On the scale of benign to cataclysmic events, the whomping impact of a Mars-sized object that crashed into Earth some 4.5 billion years ago ranks pretty highly: thought to have set in motion the movement of our planet's fractured, rocky crust, new research suggests.

The impact of Theia, the thumper in question, is also thought from previous work to have ejected debris that coalesced into the Moon and seeded Earth with essential elements for life. But its possible role in creating tectonic plates, the chunks of crust that bob atop our planet's sludgy mantle, is far less certain.

Only last year did scientists detect evidence of what they suspect with greater confidence are remnants of Theia inside Earth to match those inside the Moon.

First found in the 1980s, these continent-sized blobs located beneath the Pacific Ocean and Africa were previously thought to be either temperature hotspots, a magma 'ocean' deep beneath our watery ones, or old, sunken tectonic plates. Those scenarios were thought more plausible than remnants of Theia surviving billions of years in a churning mantle.

Now, a new study from researchers at the California Institute of Technology (Caltech) suggests that Theia might be the reason for the turbulence of that very mantle and the movement of tectonic plates on its surface.

"The giant impact is not only the reason for our moon, if that's the case, it also set the initial conditions of our Earth," Caltech geoscientist Qian Yuan, who led the study, told The Washington Post.

After leading the 2023 study describing how part of Theia could have sunk towards Earth's core after impact and survived to the present day, Yuan and his Caltech colleagues set about understanding what happened next.

Past evidence suggests mechanisms in early Earth's mantle that kicked off subduction, the geological process where one tectonic plate sinks under another into the mantle below, began just 200 million years after Theia's purported impact – so soon that scientists had wondered how.

"In this study, we perform whole‐mantle convection models to illustrate that strong mantle plumes can arise, weaken the lithosphere, and eventually initiate subduction [about] 200 million years after the giant impact," Yuan and colleagues explain in their published paper.

Four-part diagram showing changes in early Earth's internal structure over a period of 111 million years.
Models of the strange blobs, also known as large low‐shear velocity provinces (LLSVPs), show how they generated mantle plumes and initiated subduction over 111 million years. (Yuan et al., Geophys. Res. Lett., 2024)

These plumes, the team's simulations suggest, were created primarily by the increase in temperature at the core-mantle boundary of early Earth as a result of parts of Theia that accumulated there.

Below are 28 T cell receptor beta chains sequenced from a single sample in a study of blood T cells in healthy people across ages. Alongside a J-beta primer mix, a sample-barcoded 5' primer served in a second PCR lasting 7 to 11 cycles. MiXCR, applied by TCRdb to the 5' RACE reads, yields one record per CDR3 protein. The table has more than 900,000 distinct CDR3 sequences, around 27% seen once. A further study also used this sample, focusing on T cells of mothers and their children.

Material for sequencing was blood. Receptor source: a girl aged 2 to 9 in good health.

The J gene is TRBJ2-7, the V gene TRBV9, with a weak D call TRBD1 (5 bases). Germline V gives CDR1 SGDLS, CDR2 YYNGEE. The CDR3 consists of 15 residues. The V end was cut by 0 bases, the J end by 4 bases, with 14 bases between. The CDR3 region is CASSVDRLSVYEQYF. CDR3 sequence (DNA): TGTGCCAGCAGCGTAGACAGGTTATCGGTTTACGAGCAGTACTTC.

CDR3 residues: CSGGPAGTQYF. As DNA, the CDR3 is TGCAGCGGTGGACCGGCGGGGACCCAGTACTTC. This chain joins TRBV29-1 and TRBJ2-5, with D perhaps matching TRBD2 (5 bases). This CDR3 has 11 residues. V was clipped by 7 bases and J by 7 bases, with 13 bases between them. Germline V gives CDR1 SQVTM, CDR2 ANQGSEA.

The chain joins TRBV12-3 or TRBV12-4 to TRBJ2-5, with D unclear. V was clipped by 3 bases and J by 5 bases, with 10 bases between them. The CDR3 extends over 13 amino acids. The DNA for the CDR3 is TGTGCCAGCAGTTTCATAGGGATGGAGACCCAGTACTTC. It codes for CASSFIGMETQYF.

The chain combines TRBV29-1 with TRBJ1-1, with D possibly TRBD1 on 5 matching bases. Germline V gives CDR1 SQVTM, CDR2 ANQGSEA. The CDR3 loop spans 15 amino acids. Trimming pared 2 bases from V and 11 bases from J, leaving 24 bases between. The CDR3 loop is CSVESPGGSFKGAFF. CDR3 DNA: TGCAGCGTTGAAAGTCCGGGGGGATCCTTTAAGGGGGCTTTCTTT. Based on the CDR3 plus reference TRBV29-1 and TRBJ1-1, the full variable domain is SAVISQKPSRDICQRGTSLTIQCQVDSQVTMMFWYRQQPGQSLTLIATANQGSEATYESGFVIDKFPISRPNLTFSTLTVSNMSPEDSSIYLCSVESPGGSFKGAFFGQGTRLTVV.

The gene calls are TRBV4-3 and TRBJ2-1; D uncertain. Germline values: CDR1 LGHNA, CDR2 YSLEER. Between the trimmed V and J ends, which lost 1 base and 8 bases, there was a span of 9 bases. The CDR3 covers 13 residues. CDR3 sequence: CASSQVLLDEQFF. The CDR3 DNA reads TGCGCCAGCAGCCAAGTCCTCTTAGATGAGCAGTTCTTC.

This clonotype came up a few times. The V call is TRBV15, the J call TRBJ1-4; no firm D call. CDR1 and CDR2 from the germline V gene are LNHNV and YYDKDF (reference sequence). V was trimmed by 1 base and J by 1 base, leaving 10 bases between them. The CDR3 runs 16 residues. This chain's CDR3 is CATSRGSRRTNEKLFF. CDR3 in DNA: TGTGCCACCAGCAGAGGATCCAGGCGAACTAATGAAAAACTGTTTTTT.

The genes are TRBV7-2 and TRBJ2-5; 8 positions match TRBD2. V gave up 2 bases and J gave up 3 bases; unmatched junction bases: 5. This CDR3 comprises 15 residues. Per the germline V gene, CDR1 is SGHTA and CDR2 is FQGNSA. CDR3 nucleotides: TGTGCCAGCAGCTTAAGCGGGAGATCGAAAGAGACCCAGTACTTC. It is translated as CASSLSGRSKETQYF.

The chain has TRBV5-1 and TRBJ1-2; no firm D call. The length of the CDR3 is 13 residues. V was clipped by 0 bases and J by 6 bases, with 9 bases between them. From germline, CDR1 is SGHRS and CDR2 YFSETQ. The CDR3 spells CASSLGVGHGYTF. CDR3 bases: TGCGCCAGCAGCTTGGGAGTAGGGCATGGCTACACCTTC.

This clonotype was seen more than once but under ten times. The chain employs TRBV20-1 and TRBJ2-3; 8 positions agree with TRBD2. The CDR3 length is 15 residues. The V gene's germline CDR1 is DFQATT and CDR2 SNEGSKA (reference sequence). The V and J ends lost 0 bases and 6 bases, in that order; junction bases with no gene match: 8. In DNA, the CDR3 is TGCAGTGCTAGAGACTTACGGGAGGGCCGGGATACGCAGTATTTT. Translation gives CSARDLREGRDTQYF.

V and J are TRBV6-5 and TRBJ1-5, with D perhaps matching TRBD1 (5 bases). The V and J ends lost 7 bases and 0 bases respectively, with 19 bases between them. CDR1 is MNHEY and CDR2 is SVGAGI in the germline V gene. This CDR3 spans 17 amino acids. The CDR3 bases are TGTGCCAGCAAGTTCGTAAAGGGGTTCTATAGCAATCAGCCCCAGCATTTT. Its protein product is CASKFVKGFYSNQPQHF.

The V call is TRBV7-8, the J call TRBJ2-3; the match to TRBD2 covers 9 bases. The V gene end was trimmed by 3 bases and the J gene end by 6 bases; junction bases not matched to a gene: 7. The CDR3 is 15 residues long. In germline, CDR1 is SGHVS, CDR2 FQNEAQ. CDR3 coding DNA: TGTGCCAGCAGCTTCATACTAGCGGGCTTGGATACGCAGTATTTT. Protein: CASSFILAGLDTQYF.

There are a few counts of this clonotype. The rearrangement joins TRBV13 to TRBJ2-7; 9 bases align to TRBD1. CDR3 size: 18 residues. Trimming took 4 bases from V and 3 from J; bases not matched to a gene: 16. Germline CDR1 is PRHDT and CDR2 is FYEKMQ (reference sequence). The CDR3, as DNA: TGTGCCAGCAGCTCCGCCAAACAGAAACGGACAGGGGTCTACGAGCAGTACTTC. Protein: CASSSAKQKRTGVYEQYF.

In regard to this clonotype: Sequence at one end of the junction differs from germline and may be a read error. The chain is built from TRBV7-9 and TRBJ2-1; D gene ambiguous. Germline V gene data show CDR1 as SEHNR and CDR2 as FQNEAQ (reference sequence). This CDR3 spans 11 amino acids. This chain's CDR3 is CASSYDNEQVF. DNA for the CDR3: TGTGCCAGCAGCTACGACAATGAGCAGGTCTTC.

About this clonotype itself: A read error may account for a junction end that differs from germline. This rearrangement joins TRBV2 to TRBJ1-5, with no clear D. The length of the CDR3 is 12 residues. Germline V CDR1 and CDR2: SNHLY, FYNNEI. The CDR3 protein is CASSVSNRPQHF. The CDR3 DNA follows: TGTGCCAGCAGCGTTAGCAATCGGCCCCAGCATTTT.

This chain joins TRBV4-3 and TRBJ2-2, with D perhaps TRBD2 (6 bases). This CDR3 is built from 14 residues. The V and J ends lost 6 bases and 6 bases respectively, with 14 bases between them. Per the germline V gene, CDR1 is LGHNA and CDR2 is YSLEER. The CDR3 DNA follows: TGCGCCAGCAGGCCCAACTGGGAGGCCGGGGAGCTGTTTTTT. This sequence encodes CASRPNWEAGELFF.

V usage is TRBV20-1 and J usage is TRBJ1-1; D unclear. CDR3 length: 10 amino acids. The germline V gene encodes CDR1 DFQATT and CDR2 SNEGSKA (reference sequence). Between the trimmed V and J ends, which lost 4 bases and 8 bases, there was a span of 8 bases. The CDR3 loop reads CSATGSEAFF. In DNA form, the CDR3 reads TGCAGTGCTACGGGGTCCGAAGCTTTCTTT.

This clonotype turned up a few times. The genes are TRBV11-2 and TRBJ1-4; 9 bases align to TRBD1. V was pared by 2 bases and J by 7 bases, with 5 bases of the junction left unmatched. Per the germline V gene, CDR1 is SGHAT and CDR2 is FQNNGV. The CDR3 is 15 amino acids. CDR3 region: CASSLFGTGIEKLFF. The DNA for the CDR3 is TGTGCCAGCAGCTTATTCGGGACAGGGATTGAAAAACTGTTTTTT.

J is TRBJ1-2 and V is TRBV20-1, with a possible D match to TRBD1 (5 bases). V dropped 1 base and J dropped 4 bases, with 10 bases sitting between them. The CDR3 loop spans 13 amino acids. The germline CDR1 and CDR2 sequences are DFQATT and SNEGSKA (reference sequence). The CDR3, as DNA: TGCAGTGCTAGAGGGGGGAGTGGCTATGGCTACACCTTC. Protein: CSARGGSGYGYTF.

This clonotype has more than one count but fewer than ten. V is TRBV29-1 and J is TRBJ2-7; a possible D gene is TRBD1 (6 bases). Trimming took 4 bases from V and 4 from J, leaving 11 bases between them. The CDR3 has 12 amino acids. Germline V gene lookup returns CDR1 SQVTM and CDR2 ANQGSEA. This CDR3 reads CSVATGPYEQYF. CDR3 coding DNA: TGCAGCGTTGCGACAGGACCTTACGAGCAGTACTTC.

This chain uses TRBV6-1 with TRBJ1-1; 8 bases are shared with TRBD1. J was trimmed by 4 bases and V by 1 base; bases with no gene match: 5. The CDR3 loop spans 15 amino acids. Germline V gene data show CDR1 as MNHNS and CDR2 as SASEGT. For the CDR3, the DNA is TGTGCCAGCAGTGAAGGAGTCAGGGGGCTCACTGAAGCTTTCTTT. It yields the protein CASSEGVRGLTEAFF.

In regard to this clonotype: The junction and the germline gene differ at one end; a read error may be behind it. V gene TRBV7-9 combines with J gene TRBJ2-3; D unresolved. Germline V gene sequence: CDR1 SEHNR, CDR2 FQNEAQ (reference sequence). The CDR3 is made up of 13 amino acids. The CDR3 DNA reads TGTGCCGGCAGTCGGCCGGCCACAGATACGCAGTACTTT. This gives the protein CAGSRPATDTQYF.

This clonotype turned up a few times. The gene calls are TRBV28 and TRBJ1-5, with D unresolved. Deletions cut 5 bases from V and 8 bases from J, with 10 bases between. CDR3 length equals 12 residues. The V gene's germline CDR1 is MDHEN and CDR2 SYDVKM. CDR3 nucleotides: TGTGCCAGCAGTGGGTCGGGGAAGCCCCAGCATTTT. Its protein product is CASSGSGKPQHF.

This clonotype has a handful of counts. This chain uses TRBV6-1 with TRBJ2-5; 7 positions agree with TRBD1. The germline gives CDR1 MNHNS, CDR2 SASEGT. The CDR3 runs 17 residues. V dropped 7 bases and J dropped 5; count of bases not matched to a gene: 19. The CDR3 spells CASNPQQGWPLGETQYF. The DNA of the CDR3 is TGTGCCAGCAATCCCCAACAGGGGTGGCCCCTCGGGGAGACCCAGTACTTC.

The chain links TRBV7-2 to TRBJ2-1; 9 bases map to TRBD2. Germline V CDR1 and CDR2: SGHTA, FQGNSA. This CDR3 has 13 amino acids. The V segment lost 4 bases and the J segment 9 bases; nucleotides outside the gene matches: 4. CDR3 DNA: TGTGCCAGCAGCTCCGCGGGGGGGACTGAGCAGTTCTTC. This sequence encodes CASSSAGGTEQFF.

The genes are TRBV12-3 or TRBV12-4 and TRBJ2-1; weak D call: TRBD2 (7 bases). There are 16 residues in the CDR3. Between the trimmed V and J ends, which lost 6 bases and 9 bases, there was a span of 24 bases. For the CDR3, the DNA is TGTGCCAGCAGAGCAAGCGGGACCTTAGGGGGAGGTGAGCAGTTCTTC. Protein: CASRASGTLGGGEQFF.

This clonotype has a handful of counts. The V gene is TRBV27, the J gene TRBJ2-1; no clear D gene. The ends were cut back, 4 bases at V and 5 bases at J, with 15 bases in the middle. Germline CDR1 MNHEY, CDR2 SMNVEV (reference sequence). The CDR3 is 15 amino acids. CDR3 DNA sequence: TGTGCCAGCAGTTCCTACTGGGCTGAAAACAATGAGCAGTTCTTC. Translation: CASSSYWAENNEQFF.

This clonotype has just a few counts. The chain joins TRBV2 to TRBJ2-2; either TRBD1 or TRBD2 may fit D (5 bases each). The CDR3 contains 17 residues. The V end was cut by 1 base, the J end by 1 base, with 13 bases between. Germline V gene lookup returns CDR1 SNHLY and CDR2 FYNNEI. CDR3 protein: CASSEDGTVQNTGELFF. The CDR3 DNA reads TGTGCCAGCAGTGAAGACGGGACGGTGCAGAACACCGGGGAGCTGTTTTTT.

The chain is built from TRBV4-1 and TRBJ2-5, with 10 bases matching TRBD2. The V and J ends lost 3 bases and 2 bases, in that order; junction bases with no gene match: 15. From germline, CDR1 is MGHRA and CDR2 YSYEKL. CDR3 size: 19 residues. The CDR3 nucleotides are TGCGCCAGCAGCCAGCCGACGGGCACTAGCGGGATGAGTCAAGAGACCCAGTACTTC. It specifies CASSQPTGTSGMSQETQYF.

Another potential contributor was the blobs themselves, which are iron-rich and dense. If indeed they are buried relics of Theia, as Yuan's 2023 study suggests, then they likely resemble the geological content of Mars and contain more heat-producing elements than the surrounding mantle in which they sit.

The heat emanating out of the blobs could have given rise to strong plumes that likely continued to trigger transient episodes of subduction as the core-boundary cooled, the researchers found. This squares with earlier research suggesting plate tectonics started with mantle upwellings.

Temperature and viscosity changes in early Earth's mantle.
Modeling shows how plumes arising from the LLSVPs (b) penetrate the lithosphere (c) and melt Earth's crust (d), creating tectonic plates and kickstarting subduction. (Yuan et al., Geophys. Res. Lett., 2024)

So it seems Theia had a lasting impact, shaping Earth's geological evolution from the inside out. According to Yuan and colleagues, their findings exemplify "the pivotal influence of initial conditions set by giant impact processes for the tectonic evolution of terrestrial planets."

But not all geologists agree. Some have questions about how such a violent collision could have stirred up Earth's mantle without recycling the whole crust.

Past research has also suggested that tectonic plates formed by entirely different processes: either Earth heated up and expanded to the point its crust cracked or, in another wild suggestion, our planet's rocky surface was ripped apart by gravitational forces.

Just like the theory of plate tectonics is still being refined, so too will this one about how those plates first formed.

The research has been published in Geophysical Research Letters.